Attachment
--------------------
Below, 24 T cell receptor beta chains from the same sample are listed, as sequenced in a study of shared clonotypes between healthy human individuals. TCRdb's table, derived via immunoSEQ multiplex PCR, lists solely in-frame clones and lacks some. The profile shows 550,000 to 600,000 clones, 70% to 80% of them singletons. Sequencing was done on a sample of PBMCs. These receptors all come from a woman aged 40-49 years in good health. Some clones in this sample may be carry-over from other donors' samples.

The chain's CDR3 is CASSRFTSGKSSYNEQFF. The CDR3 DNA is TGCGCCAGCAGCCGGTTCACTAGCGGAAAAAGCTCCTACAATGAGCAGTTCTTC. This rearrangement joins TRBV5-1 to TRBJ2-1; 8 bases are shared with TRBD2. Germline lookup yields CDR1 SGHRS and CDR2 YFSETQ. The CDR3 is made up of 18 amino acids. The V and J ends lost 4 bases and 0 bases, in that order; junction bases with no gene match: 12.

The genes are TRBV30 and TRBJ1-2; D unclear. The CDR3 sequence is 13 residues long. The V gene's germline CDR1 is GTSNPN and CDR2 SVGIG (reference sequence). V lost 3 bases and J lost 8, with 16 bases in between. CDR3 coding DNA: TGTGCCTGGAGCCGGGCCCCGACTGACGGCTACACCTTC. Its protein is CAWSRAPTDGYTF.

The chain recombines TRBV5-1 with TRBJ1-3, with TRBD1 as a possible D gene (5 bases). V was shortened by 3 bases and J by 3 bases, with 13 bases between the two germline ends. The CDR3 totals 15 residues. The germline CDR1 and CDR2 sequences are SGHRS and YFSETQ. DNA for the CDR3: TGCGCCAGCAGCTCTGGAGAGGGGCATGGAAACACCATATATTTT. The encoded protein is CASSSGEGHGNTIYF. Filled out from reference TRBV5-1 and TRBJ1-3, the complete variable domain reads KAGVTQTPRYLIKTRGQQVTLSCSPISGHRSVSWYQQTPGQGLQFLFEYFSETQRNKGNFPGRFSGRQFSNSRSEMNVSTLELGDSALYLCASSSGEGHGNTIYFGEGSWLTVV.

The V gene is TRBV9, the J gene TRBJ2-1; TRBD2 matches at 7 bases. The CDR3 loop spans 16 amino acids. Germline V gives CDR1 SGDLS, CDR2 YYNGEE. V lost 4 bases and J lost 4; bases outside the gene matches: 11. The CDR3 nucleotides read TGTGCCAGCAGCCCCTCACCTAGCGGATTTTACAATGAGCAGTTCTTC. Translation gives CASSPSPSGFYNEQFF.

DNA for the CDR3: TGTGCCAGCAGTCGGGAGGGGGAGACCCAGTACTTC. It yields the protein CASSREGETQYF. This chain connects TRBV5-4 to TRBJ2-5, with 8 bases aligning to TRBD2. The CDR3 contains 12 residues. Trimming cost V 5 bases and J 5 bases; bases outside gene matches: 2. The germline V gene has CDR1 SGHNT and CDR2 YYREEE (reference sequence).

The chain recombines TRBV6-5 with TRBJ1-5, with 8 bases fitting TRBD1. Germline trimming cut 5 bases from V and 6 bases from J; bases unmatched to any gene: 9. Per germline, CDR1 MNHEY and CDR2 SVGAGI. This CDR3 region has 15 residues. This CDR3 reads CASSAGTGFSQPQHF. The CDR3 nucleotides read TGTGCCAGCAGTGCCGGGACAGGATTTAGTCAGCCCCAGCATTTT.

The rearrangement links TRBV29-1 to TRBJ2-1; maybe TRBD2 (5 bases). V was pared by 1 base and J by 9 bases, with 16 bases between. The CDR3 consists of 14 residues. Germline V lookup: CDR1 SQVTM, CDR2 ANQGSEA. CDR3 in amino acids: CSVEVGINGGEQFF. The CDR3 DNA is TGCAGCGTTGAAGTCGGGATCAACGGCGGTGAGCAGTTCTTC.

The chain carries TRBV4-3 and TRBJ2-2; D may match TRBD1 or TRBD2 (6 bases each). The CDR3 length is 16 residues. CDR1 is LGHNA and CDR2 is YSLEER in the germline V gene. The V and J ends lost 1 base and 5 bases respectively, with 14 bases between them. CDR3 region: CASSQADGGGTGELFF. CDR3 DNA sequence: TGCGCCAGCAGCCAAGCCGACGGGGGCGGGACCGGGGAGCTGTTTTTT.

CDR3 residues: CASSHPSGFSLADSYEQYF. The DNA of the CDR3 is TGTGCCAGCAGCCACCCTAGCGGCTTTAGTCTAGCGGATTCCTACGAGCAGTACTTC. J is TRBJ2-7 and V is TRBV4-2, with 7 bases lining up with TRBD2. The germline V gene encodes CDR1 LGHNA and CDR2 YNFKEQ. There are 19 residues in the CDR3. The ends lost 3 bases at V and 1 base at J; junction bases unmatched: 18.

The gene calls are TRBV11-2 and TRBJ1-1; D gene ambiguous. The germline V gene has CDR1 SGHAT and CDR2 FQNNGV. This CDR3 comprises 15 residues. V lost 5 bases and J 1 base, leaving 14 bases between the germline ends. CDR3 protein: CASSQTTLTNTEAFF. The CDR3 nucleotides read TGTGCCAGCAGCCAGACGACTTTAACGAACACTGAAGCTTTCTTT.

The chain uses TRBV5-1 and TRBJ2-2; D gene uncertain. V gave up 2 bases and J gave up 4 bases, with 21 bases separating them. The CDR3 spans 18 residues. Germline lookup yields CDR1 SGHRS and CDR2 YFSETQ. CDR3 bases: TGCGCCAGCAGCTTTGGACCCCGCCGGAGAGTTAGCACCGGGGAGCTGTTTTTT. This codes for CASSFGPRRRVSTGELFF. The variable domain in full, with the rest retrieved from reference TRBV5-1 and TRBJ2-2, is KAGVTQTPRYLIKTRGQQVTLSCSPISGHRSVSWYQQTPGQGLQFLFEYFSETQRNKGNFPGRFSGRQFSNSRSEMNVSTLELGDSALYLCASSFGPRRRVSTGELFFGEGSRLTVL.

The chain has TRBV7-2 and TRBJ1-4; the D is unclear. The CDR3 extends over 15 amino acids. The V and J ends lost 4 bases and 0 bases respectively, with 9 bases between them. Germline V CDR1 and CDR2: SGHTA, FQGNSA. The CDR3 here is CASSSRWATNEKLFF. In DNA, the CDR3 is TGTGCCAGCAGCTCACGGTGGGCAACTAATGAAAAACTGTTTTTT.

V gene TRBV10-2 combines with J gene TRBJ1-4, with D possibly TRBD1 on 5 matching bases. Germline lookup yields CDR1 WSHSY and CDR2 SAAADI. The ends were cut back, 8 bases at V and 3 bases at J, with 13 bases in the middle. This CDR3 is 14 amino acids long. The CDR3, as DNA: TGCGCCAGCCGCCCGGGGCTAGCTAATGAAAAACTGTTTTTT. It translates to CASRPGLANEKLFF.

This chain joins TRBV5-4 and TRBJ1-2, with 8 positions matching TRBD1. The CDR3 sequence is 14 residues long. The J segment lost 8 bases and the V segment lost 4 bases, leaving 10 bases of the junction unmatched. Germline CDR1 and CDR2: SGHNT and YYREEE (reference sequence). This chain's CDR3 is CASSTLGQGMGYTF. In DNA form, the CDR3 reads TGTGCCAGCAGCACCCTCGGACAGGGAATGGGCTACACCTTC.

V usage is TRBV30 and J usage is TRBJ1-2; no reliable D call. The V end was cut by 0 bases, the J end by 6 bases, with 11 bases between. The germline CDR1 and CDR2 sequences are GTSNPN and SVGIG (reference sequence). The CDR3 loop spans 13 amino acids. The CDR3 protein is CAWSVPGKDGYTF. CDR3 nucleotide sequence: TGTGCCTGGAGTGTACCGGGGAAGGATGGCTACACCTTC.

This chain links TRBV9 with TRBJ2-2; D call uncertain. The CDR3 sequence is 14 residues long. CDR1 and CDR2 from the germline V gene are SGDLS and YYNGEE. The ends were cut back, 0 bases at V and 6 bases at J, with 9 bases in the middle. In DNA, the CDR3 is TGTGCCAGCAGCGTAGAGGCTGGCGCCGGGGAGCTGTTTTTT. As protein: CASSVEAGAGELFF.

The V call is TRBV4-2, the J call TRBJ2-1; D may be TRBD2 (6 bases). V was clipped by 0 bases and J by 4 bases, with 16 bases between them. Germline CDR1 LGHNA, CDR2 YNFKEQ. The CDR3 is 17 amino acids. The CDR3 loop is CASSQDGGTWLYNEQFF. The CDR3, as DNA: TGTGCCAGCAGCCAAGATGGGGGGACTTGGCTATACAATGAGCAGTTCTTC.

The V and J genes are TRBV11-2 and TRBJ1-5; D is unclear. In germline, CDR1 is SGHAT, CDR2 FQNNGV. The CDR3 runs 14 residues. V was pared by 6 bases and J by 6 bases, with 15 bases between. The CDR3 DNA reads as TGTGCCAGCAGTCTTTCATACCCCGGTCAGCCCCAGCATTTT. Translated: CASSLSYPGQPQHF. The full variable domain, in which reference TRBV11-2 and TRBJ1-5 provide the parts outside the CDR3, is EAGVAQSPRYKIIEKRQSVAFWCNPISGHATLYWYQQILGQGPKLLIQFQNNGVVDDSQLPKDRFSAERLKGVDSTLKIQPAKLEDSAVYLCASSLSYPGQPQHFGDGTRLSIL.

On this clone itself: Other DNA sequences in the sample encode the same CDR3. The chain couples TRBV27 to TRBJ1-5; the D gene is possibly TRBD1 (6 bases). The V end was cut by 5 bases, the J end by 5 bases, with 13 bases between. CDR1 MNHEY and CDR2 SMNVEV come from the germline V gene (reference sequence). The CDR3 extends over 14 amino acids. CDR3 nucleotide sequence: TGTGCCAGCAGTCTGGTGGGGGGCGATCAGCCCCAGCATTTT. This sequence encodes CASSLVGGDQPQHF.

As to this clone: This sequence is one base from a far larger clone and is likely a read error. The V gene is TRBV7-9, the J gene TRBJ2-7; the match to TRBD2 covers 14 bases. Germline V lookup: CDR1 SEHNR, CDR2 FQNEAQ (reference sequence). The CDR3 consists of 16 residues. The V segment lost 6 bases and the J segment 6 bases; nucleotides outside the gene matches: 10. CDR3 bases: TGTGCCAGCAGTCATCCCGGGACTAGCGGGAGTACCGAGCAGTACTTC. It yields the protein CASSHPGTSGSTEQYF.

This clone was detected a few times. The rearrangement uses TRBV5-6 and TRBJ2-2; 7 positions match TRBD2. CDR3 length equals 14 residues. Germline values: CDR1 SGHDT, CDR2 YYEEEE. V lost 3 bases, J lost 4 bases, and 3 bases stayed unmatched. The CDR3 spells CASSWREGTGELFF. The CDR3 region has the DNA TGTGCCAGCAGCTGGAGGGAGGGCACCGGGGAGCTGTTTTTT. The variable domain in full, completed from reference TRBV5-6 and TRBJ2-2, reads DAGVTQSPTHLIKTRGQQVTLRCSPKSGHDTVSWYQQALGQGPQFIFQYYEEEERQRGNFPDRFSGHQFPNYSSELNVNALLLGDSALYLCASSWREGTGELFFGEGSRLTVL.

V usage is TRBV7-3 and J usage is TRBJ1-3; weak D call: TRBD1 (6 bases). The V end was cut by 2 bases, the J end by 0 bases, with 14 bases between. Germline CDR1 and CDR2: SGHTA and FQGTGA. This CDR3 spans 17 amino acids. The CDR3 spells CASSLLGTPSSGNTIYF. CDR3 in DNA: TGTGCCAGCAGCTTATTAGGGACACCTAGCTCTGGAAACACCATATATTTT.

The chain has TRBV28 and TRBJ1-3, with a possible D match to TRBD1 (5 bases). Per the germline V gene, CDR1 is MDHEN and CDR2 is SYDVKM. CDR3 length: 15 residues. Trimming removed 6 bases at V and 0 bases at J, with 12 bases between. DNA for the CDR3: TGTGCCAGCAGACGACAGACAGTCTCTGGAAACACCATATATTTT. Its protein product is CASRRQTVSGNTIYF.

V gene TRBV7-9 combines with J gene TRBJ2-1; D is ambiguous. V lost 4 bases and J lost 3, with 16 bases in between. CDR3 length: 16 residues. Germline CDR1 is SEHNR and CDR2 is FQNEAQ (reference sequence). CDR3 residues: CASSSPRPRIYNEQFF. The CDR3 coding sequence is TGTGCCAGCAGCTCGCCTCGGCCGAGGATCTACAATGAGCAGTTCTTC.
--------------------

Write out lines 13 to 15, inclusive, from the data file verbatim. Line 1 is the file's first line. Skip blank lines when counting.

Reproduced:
The chain has TRBV7-2 and TRBJ1-4; the D is unclear. The CDR3 extends over 15 amino acids. The V and J ends lost 4 bases and 0 bases respectively, with 9 bases between them. Germline V CDR1 and CDR2: SGHTA, FQGNSA. The CDR3 here is CASSSRWATNEKLFF. In DNA, the CDR3 is TGTGCCAGCAGCTCACGGTGGGCAACTAATGAAAAACTGTTTTTT.

V gene TRBV10-2 combines with J gene TRBJ1-4, with D possibly TRBD1 on 5 matching bases. Germline lookup yields CDR1 WSHSY and CDR2 SAAADI. The ends were cut back, 8 bases at V and 3 bases at J, with 13 bases in the middle. This CDR3 is 14 amino acids long. The CDR3, as DNA: TGCGCCAGCCGCCCGGGGCTAGCTAATGAAAAACTGTTTTTT. It translates to CASRPGLANEKLFF.

This chain joins TRBV5-4 and TRBJ1-2, with 8 positions matching TRBD1. The CDR3 sequence is 14 residues long. The J segment lost 8 bases and the V segment lost 4 bases, leaving 10 bases of the junction unmatched. Germline CDR1 and CDR2: SGHNT and YYREEE (reference sequence). This chain's CDR3 is CASSTLGQGMGYTF. In DNA form, the CDR3 reads TGTGCCAGCAGCACCCTCGGACAGGGAATGGGCTACACCTTC.